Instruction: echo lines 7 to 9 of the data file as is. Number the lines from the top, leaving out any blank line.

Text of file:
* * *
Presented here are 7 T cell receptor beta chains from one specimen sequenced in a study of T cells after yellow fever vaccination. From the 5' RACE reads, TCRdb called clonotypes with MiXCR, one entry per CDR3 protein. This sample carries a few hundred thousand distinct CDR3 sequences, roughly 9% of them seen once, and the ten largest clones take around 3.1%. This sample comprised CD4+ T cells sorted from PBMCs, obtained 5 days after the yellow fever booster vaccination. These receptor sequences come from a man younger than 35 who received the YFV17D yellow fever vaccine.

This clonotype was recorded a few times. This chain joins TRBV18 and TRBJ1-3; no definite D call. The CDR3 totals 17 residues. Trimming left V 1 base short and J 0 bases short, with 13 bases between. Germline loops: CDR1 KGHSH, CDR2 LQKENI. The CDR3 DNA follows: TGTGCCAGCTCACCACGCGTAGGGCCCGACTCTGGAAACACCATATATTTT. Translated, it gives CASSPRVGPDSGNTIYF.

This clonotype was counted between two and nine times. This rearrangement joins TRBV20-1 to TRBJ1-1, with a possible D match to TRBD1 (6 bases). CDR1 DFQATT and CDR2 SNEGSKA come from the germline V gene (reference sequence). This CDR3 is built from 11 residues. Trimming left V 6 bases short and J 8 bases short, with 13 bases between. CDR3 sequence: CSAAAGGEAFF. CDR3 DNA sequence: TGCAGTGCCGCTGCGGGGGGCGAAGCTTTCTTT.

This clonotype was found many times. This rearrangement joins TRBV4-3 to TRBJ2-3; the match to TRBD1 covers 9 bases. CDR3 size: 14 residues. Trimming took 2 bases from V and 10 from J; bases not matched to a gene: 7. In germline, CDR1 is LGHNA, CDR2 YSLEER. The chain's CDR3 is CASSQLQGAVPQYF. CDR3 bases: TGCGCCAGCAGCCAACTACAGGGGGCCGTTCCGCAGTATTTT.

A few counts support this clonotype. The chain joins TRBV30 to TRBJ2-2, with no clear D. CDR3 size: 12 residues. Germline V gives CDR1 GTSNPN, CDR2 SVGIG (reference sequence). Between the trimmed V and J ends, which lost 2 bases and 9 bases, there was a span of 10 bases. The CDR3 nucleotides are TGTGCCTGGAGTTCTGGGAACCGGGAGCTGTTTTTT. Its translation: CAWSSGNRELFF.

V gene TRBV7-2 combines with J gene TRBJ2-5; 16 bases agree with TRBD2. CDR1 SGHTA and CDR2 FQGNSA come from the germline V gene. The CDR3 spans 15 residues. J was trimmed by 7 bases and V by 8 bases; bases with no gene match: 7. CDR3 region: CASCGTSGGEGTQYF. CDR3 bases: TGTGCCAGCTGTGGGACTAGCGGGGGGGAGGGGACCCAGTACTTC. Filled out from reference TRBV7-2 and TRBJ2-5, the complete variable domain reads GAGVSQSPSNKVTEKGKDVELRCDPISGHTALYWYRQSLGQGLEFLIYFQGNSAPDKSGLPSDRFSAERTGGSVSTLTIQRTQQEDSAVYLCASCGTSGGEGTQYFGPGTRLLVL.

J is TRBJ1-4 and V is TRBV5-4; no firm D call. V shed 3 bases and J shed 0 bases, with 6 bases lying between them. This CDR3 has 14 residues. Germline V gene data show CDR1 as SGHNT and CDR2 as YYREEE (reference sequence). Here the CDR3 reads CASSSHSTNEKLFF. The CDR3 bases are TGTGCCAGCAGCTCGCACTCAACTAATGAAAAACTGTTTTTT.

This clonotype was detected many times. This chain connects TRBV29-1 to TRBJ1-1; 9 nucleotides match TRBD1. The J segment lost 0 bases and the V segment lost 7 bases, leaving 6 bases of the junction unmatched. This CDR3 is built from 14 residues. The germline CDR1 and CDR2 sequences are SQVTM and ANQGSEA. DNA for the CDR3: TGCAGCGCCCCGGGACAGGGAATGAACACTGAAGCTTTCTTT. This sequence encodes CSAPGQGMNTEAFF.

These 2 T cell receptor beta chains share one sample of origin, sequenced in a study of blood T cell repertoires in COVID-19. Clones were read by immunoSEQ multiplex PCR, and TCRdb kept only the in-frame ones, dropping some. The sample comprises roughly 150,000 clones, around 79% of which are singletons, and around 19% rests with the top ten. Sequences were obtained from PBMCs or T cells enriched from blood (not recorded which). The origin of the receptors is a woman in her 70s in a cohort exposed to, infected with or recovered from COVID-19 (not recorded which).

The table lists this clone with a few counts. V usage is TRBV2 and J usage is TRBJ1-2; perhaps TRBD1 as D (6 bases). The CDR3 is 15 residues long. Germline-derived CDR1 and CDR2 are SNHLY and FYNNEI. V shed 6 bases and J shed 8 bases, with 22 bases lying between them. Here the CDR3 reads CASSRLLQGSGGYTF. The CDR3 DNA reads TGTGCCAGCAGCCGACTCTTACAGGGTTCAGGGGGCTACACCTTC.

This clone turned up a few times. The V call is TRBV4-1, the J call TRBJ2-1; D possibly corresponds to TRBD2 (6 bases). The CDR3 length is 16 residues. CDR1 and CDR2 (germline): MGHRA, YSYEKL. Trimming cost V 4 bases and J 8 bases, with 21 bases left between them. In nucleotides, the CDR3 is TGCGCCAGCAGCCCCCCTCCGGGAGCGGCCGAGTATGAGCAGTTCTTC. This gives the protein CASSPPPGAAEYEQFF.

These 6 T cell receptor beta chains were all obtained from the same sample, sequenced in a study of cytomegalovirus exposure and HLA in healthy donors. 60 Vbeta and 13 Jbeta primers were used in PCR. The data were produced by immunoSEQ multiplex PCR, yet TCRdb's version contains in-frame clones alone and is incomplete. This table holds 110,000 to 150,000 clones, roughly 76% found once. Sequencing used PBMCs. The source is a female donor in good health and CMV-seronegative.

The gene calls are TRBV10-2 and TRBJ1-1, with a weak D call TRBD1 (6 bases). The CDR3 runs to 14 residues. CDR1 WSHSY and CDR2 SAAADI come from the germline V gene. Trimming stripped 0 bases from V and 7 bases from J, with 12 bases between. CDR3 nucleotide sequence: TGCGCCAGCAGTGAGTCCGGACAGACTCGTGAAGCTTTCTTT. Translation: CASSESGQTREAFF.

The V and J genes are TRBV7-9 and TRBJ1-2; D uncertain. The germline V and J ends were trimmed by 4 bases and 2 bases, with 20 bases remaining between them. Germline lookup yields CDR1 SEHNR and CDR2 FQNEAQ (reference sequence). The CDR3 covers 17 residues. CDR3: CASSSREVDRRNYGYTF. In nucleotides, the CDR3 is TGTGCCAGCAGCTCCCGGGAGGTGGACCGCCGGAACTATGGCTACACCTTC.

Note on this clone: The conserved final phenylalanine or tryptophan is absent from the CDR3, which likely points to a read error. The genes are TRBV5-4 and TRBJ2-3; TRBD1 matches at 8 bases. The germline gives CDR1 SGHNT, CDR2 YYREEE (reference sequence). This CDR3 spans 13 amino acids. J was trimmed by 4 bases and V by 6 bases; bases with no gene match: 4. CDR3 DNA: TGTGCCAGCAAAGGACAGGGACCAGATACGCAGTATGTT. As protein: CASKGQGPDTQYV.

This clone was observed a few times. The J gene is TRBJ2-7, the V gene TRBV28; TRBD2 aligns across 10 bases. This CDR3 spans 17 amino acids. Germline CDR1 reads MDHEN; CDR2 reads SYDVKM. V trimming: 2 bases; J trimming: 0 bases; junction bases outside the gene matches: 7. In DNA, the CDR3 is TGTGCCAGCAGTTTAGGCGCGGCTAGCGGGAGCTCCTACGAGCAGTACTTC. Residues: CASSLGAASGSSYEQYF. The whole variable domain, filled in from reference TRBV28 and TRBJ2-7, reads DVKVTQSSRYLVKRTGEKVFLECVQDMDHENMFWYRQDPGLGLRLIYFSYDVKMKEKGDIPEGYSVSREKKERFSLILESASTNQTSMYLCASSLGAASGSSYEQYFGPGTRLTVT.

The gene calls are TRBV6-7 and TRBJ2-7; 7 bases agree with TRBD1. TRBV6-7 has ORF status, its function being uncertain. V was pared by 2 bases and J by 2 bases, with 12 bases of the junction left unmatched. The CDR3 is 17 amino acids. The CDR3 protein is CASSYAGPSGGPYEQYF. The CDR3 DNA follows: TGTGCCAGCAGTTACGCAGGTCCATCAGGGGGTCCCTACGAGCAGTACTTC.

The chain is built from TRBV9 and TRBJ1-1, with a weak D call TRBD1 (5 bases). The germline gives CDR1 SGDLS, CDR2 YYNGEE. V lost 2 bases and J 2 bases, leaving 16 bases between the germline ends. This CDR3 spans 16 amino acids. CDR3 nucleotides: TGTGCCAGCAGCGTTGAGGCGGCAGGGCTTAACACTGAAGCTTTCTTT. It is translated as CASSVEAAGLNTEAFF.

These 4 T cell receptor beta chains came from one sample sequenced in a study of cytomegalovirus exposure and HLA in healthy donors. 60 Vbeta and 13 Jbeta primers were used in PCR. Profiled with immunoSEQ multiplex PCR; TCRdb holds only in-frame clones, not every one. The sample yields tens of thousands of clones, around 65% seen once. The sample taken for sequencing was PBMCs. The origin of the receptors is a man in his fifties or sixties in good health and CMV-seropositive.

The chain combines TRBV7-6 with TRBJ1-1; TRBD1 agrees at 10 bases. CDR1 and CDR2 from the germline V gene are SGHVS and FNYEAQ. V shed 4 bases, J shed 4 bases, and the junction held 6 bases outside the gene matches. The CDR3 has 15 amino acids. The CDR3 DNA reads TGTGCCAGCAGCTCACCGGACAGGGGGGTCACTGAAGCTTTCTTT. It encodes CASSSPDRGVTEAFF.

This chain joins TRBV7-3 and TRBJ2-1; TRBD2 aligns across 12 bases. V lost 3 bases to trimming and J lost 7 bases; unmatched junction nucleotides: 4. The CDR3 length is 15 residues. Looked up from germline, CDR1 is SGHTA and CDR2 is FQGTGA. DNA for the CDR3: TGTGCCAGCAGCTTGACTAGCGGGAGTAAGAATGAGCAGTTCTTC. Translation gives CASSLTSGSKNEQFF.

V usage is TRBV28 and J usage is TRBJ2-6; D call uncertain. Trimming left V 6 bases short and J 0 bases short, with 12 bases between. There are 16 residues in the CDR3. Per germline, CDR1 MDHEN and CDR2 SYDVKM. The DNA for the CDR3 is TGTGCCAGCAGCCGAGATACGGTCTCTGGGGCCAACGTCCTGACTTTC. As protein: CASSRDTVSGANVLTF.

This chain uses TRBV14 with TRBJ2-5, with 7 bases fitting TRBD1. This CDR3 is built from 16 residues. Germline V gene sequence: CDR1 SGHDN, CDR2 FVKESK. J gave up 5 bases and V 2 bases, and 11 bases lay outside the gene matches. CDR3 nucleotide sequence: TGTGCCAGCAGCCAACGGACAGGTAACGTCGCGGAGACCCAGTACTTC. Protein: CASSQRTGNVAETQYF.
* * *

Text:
J is TRBJ1-4 and V is TRBV5-4; no firm D call. V shed 3 bases and J shed 0 bases, with 6 bases lying between them. This CDR3 has 14 residues. Germline V gene data show CDR1 as SGHNT and CDR2 as YYREEE (reference sequence). Here the CDR3 reads CASSSHSTNEKLFF. The CDR3 bases are TGTGCCAGCAGCTCGCACTCAACTAATGAAAAACTGTTTTTT.

This clonotype was detected many times. This chain connects TRBV29-1 to TRBJ1-1; 9 nucleotides match TRBD1. The J segment lost 0 bases and the V segment lost 7 bases, leaving 6 bases of the junction unmatched. This CDR3 is built from 14 residues. The germline CDR1 and CDR2 sequences are SQVTM and ANQGSEA. DNA for the CDR3: TGCAGCGCCCCGGGACAGGGAATGAACACTGAAGCTTTCTTT. This sequence encodes CSAPGQGMNTEAFF.

These 2 T cell receptor beta chains share one sample of origin, sequenced in a study of blood T cell repertoires in COVID-19. Clones were read by immunoSEQ multiplex PCR, and TCRdb kept only the in-frame ones, dropping some. The sample comprises roughly 150,000 clones, around 79% of which are singletons, and around 19% rests with the top ten. Sequences were obtained from PBMCs or T cells enriched from blood (not recorded which). The origin of the receptors is a woman in her 70s in a cohort exposed to, infected with or recovered from COVID-19 (not recorded which).